So let’s look at how do we do things here at codebender. First you should know we use github for our code repository needs. Github already has some collaborating features that we adopted to accommodate our code review procedure. A developer starts working on a feature by creating a local branch with the feature name (or something close) and commits code. At some point, pushes to the repo and creates a pull request (from now on referred to as ‘PR’ to merge that branch to the development branch. At this point, work is usually not finished, so the PR is marked with a label as
WIP (Work In Progress). We want people to push early so everyone else has an idea of what is happening and maybe even look at the code and offer comments.
When work is finished, the
WIP label is removed and a
Ready To Review label is added. At this point the developer can continue to other tasks but the previous task is not considered finished yet. The reviewer will visit the PR in the same or next day or so and if all is good, mark it as
Ready for QA. The QA team will pick up from there and if all is good the PR will see the light of day (be deployed in a production server) in the upcoming week. A ’failed’ code review or QA test will return the PR to the original developer and then the process will repeat.
We have a clear rule to follow: “Thou shalt not push code to production unless it is reviewed by a person other than the original coder and automated tests and QA has passed” (read in deep voice with thunders striking in the background). This might seem dogmatic, potentially slowing us down, but we still adhere to it and nobody challenges it because we’ve seen the benefits.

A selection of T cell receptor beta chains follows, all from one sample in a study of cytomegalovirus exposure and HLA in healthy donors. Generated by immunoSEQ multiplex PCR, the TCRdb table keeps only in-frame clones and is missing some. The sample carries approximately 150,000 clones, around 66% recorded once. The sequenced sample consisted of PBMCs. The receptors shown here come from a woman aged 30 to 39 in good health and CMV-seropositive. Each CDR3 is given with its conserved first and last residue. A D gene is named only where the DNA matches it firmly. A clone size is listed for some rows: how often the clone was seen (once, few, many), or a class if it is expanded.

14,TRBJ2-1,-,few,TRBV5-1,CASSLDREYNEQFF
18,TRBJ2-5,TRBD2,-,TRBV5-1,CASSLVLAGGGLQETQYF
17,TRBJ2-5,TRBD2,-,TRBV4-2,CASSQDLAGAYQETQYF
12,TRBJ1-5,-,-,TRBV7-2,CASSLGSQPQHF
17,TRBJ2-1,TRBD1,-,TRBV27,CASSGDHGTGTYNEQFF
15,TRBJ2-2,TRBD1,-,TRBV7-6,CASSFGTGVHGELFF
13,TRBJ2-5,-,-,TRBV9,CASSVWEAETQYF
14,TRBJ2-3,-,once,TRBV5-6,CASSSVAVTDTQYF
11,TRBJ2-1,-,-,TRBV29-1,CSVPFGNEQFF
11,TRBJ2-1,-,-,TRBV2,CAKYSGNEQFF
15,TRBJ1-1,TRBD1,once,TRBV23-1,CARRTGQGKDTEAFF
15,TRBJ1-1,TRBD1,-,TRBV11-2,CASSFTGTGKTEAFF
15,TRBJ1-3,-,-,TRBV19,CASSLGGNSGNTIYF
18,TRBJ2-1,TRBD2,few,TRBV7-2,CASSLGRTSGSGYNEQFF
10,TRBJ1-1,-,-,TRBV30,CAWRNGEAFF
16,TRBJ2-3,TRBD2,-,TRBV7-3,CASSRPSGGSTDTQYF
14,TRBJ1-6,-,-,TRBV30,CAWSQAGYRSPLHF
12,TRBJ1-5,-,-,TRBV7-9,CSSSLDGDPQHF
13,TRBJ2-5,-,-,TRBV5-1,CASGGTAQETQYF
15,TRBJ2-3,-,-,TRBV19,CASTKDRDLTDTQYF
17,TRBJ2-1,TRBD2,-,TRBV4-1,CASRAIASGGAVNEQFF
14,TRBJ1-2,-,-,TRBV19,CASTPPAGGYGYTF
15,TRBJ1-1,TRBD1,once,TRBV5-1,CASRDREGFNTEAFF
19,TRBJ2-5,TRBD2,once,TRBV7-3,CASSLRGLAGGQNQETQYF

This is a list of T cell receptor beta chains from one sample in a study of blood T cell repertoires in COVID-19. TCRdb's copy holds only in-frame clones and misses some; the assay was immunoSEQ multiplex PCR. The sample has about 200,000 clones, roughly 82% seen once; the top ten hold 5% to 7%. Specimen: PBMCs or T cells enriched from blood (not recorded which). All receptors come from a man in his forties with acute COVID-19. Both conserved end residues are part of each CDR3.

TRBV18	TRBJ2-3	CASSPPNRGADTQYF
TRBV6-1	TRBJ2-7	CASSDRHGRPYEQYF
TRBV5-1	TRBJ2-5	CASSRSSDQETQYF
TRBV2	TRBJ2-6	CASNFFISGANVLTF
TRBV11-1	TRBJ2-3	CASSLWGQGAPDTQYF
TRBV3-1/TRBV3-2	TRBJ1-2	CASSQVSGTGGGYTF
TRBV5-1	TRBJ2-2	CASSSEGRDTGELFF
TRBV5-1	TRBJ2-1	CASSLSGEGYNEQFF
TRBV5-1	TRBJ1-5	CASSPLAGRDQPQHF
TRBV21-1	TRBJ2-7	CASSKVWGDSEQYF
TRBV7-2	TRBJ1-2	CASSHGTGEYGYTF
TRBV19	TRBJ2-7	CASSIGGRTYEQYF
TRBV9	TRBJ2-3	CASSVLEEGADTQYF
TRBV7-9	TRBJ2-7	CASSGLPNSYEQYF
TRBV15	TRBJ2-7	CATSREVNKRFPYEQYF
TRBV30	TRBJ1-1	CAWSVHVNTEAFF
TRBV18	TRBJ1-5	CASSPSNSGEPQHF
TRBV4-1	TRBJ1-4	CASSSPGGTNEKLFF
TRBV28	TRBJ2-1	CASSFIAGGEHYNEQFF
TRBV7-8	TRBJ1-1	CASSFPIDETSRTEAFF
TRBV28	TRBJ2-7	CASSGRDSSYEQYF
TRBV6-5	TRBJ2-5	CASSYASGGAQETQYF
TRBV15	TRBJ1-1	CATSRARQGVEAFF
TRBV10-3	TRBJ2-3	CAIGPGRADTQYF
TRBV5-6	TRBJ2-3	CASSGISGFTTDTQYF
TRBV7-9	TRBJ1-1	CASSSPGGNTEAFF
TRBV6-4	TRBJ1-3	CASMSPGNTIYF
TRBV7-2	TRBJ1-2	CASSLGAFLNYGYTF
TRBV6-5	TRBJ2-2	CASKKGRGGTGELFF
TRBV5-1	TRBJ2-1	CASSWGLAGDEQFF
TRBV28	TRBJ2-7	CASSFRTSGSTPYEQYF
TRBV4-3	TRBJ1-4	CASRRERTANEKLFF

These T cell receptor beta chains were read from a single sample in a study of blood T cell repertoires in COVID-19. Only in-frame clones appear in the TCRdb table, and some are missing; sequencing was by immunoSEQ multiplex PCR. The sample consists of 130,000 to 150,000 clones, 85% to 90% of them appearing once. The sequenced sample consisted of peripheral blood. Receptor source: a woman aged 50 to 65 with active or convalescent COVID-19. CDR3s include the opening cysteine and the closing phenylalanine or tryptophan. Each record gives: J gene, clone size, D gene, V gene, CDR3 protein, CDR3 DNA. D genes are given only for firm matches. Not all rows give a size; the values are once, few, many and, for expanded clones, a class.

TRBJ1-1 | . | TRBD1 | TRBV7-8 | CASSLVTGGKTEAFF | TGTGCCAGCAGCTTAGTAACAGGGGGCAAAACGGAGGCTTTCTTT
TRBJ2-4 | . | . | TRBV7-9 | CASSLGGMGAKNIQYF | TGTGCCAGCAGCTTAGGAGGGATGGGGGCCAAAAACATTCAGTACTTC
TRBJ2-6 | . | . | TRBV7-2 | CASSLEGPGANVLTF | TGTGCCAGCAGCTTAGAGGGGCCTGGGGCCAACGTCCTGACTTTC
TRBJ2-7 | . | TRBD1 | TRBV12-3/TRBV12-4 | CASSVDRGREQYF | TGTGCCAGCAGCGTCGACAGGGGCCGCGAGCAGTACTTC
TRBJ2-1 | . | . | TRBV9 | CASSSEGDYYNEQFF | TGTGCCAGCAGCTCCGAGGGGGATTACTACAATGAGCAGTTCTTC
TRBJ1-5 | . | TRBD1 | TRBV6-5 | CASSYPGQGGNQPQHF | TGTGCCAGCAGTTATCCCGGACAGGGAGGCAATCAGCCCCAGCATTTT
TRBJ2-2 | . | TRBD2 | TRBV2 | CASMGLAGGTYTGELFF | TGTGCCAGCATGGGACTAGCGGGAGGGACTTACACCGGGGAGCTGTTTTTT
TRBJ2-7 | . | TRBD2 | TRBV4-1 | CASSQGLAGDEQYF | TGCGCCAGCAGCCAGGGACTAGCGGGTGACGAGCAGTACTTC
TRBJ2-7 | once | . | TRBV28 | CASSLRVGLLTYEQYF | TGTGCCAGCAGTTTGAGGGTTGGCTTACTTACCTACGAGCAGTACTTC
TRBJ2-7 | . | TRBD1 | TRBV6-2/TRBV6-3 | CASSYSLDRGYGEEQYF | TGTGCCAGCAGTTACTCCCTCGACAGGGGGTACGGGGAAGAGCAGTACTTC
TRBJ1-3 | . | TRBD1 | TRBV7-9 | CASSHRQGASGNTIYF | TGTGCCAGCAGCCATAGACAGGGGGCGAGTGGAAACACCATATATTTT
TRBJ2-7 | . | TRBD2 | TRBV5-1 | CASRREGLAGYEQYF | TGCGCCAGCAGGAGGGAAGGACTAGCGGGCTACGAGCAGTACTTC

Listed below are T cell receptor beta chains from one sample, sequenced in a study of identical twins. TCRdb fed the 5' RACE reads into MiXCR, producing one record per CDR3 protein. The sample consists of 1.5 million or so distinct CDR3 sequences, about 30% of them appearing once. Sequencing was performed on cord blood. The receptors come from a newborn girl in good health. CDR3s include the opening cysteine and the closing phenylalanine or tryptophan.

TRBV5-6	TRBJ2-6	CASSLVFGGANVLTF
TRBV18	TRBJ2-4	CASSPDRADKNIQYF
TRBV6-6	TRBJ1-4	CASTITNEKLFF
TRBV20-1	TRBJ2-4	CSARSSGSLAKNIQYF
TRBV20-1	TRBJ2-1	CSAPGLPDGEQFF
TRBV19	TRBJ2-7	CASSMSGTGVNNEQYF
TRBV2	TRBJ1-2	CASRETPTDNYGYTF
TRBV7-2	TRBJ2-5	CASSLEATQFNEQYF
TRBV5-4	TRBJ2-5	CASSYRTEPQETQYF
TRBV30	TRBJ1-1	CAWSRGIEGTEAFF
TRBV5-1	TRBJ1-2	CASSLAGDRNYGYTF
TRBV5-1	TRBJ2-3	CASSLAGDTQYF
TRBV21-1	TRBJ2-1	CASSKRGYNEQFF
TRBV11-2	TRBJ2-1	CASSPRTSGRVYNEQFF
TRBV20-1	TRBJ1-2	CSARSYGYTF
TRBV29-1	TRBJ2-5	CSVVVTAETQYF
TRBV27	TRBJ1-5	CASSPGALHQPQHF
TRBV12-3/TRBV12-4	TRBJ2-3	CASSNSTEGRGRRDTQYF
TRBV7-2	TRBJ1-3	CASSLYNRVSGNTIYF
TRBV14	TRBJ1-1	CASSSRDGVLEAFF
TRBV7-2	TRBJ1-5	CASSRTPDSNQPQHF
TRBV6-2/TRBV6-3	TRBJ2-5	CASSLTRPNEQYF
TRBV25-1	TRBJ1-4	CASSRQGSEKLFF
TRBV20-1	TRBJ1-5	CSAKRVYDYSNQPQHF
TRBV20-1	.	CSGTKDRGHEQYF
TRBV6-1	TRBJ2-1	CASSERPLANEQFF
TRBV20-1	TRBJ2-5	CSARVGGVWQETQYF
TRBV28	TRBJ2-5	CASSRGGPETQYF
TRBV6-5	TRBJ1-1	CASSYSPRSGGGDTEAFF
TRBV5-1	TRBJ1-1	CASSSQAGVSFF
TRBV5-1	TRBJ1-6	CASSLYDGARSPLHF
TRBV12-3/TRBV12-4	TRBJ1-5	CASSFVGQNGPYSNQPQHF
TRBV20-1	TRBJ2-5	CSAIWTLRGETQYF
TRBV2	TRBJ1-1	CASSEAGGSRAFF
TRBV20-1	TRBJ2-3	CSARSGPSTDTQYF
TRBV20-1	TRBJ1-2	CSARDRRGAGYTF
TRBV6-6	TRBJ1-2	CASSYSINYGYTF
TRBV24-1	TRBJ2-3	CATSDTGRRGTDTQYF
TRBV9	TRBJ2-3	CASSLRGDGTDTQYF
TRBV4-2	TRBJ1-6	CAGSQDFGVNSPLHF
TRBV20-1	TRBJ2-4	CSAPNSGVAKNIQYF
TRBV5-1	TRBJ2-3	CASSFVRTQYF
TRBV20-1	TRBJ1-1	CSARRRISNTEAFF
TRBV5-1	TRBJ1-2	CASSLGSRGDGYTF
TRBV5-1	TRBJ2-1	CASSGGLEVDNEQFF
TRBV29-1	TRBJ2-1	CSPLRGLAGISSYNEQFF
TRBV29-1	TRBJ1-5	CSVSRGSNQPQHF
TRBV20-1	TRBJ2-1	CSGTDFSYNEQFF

What are we looking for in a code review? The reviewer must first understand what the PR is all about. What problem is being addressed? What was taken under consideration to reach the suggested implementation? The PR description should explain all this. Then it’s time to dive into code. If the PR is really small (not many lines or files changed over a couple of commits) the comparative split overview is really helpful. Otherwise we need to go commit by commit. In both cases we’re looking into the implementation, trying to figure out what is happening, why, if it is what is intended, what problems it might bring on, if it utilizes resources properly or if there’s a better way of doing it. We use inline code comments to discuss code. Github is really helpful with that.